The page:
"He said three down," Connor said. "If they ever come for you two Irish assholes, I'm around the corner, three down. You better not forget Romeo."

"Your Mexican accent sucks."

"Fuck off," he said, jogging down the hallway with Murphy at his heels. "One, two..."

Murphy threw up all over his shitty tennis shoes. There was nothing in Romeo's cell but a pile of intestines and blood.

"Might not be his, Murph," Connor said, ignoring the fact that Murphy had puked all over his own feet too. Murphy doubled over, dry-heaving and pointing down the hallway. He'd seen brains splattered on hotel walls. He'd seen his own father's body. He'd mopped up dead cat soup. None of that would have ever prepared him for what he saw down that hall.

"No. No!" Connor yelled. It was Rocco all over again, but so much worse. Just like Rocco, Murphy felt like it was their fault. Just like Rocco, it probably was, no matter how proud he'd been to be a part of their team. If that dream had even been real.

What used to be Romeo started down the hall toward them, a length of intestine trailing behind him.

"We have ta move," Murph said, forcing himself to turn away, begging his stomach to stay calm.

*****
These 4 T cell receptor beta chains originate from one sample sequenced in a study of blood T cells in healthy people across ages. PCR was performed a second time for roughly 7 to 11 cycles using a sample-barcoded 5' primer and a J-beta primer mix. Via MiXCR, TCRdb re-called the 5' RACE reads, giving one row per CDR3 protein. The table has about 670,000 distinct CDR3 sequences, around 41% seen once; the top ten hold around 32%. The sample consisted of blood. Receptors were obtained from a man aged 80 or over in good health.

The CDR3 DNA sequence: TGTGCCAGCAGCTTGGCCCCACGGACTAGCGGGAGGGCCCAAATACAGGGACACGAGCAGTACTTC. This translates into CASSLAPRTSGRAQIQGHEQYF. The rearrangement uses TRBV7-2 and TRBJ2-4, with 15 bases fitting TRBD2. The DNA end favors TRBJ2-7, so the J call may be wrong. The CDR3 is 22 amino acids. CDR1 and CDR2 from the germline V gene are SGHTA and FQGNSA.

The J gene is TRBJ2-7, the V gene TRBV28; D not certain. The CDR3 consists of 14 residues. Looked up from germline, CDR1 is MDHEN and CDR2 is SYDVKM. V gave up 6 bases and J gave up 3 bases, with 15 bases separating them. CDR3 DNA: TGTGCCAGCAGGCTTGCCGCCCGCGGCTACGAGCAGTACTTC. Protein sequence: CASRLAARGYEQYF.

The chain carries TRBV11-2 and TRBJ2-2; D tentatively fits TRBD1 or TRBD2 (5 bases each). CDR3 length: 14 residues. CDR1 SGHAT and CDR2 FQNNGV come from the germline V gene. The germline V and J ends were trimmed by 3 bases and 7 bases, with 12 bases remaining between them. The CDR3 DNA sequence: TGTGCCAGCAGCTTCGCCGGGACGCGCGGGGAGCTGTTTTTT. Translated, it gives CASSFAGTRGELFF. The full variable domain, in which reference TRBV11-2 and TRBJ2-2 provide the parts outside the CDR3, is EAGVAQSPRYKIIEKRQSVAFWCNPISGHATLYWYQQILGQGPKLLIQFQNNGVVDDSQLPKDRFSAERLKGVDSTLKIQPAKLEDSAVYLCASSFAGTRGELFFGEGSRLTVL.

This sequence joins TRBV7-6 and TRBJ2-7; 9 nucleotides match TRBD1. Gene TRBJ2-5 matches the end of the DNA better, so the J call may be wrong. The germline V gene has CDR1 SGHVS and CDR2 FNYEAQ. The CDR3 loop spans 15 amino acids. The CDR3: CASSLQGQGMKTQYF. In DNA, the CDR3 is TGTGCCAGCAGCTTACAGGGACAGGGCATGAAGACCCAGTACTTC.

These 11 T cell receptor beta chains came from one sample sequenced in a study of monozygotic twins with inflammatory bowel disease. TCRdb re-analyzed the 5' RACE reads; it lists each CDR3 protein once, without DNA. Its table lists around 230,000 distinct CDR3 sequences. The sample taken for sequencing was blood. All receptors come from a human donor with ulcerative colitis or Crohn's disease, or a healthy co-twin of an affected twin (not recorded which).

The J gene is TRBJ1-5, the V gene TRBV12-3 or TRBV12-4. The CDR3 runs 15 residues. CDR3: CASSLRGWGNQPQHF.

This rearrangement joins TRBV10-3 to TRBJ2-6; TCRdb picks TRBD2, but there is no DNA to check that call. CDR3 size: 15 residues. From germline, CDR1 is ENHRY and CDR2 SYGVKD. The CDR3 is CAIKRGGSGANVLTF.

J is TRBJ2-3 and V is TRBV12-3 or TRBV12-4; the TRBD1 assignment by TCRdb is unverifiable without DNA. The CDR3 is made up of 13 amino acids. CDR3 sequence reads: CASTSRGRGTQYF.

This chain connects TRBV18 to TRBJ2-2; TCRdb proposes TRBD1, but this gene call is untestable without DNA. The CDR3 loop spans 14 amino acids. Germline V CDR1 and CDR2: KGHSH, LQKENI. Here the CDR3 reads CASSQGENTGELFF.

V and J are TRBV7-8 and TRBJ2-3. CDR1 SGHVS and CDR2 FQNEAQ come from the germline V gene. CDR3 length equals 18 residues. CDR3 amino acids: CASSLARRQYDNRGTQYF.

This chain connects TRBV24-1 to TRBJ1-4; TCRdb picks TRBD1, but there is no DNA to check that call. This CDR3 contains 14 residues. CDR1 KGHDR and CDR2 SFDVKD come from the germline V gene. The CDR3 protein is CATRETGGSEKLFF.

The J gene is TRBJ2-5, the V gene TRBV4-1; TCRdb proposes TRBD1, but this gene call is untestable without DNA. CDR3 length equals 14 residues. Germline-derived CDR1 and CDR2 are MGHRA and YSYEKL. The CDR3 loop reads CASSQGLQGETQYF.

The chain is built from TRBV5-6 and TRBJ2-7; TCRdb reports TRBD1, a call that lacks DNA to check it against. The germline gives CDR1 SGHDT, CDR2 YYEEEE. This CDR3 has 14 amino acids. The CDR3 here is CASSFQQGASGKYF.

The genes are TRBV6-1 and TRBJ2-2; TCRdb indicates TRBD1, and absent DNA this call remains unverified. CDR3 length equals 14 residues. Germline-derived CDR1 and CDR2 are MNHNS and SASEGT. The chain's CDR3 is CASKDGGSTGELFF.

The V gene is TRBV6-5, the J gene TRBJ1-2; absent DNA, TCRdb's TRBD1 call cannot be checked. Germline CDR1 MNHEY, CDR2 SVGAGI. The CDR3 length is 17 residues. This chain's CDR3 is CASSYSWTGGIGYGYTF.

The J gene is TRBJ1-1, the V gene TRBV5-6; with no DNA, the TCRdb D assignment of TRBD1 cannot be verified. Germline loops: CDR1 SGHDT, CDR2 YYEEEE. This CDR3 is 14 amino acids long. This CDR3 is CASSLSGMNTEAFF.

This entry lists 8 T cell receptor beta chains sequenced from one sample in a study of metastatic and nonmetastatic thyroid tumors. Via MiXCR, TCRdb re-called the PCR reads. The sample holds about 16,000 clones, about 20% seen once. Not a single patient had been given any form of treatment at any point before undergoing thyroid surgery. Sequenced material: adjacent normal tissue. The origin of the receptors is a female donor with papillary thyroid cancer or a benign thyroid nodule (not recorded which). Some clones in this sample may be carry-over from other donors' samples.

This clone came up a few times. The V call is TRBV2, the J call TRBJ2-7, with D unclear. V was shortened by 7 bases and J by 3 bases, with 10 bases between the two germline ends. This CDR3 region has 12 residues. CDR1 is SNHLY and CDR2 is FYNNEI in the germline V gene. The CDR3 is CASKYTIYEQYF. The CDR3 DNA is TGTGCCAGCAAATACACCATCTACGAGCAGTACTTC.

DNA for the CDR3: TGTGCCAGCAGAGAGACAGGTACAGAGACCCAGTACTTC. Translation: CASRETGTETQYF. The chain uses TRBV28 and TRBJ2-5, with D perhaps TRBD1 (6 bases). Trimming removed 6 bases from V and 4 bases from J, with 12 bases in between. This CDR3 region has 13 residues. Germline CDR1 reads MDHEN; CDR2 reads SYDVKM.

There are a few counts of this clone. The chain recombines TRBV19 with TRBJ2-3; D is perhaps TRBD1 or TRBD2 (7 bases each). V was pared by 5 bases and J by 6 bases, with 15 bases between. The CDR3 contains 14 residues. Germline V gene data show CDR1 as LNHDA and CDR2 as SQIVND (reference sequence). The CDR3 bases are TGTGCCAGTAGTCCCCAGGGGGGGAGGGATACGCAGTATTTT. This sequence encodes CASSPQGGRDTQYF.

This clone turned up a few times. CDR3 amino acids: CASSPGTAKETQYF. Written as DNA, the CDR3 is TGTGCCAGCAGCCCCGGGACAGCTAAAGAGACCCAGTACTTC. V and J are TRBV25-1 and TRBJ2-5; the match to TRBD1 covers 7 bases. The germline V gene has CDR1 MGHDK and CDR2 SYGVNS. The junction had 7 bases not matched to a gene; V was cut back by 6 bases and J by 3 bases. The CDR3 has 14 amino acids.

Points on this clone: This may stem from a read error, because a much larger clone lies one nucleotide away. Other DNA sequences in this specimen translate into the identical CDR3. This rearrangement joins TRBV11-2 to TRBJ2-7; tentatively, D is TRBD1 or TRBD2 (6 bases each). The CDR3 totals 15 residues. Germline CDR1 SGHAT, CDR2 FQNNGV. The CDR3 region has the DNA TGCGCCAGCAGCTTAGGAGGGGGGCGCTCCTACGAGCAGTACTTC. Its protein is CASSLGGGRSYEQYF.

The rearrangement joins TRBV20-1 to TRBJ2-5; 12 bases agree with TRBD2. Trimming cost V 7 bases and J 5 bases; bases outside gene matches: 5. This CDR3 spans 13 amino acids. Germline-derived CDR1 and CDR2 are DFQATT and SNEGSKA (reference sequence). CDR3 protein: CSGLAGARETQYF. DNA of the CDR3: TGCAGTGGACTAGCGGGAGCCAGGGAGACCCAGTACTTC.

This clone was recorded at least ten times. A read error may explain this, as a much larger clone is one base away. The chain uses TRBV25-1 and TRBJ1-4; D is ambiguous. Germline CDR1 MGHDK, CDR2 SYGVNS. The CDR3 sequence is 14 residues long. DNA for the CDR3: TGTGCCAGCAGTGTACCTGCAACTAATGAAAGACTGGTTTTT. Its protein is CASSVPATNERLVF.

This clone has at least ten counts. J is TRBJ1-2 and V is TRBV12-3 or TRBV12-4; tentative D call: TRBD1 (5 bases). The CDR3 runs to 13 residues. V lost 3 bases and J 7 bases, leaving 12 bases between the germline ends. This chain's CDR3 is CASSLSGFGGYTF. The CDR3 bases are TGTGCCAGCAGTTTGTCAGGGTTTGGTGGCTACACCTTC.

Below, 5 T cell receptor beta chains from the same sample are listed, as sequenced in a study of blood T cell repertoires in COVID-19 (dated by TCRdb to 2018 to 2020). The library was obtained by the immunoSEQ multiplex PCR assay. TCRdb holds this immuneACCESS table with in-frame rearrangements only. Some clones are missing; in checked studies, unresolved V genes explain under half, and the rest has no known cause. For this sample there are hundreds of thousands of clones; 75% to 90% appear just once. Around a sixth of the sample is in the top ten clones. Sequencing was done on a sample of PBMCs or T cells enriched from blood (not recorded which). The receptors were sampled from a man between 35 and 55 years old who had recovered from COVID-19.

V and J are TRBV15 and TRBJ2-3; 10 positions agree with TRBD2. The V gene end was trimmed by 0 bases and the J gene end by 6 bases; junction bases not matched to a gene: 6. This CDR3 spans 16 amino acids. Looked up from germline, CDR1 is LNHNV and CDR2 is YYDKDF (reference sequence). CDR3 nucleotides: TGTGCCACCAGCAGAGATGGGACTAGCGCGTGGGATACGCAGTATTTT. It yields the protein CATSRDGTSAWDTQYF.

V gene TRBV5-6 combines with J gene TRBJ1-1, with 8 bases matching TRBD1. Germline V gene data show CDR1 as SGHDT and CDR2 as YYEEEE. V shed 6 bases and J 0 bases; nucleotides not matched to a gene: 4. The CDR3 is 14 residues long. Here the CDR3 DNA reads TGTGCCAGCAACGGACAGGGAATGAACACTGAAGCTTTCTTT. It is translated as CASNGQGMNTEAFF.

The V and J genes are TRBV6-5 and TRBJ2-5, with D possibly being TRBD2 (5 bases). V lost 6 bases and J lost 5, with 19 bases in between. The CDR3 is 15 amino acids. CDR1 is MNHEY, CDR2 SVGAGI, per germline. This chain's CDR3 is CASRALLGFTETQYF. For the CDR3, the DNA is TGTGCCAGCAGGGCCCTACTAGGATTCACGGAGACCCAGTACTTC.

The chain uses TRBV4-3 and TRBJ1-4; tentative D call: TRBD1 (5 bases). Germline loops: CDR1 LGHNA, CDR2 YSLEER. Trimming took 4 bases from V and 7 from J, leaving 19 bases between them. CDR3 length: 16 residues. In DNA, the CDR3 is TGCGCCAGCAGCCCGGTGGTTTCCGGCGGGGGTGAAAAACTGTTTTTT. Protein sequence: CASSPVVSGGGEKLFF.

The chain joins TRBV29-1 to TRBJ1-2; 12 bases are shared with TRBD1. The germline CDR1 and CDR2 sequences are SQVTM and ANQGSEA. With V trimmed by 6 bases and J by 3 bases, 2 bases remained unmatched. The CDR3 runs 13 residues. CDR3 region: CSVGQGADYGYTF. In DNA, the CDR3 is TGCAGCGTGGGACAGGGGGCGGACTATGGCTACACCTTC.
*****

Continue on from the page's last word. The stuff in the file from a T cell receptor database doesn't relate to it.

"No," Connor said. "We can't fucking leave him like that."

Murphy knew he was right. What else was new? He handed Connor the newspaper shiv and quickly circled behind Romeo's body, grabbing the arms, staring at the ceiling instead of watching.

"And..." Connor's voice faltered a little. "And shepherds we shall be..."

Murphy said the words too, automatic, his eyes searching the hallway behind Connor to make sure they stayed safe for this one moment. Romeo deserved to be prayed over. He'd earned that much. He deserved to be fucking alive.

"I'm sorry," Connor said quietly before Murphy heard the squelching sound of the knife going in. The body went limp in his hands, and Murphy let it fall to the floor.

"Let's go," he said, putting his arm around Connor.